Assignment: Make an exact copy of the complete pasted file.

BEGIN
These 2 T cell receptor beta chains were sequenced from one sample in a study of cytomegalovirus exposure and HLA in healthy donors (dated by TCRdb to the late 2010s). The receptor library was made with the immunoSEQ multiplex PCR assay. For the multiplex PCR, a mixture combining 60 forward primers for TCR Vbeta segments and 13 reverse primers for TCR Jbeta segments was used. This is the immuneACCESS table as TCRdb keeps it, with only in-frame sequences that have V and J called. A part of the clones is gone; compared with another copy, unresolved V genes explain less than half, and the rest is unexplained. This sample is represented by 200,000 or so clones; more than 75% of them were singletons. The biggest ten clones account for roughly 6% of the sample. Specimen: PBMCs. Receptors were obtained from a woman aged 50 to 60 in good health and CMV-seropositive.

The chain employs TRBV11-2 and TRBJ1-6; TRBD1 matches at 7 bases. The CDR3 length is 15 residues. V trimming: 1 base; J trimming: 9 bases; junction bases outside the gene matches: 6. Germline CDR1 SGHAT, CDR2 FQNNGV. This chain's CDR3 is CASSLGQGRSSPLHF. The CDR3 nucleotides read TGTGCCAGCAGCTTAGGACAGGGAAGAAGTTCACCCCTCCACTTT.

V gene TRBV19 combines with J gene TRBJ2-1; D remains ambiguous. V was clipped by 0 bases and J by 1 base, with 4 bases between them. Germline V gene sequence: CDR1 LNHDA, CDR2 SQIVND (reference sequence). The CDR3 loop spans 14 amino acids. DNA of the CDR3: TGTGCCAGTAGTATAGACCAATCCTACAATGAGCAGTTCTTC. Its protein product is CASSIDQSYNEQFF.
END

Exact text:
These 2 T cell receptor beta chains were sequenced from one sample in a study of cytomegalovirus exposure and HLA in healthy donors (dated by TCRdb to the late 2010s). The receptor library was made with the immunoSEQ multiplex PCR assay. For the multiplex PCR, a mixture combining 60 forward primers for TCR Vbeta segments and 13 reverse primers for TCR Jbeta segments was used. This is the immuneACCESS table as TCRdb keeps it, with only in-frame sequences that have V and J called. A part of the clones is gone; compared with another copy, unresolved V genes explain less than half, and the rest is unexplained. This sample is represented by 200,000 or so clones; more than 75% of them were singletons. The biggest ten clones account for roughly 6% of the sample. Specimen: PBMCs. Receptors were obtained from a woman aged 50 to 60 in good health and CMV-seropositive.

The chain employs TRBV11-2 and TRBJ1-6; TRBD1 matches at 7 bases. The CDR3 length is 15 residues. V trimming: 1 base; J trimming: 9 bases; junction bases outside the gene matches: 6. Germline CDR1 SGHAT, CDR2 FQNNGV. This chain's CDR3 is CASSLGQGRSSPLHF. The CDR3 nucleotides read TGTGCCAGCAGCTTAGGACAGGGAAGAAGTTCACCCCTCCACTTT.

V gene TRBV19 combines with J gene TRBJ2-1; D remains ambiguous. V was clipped by 0 bases and J by 1 base, with 4 bases between them. Germline V gene sequence: CDR1 LNHDA, CDR2 SQIVND (reference sequence). The CDR3 loop spans 14 amino acids. DNA of the CDR3: TGTGCCAGTAGTATAGACCAATCCTACAATGAGCAGTTCTTC. Its protein product is CASSIDQSYNEQFF.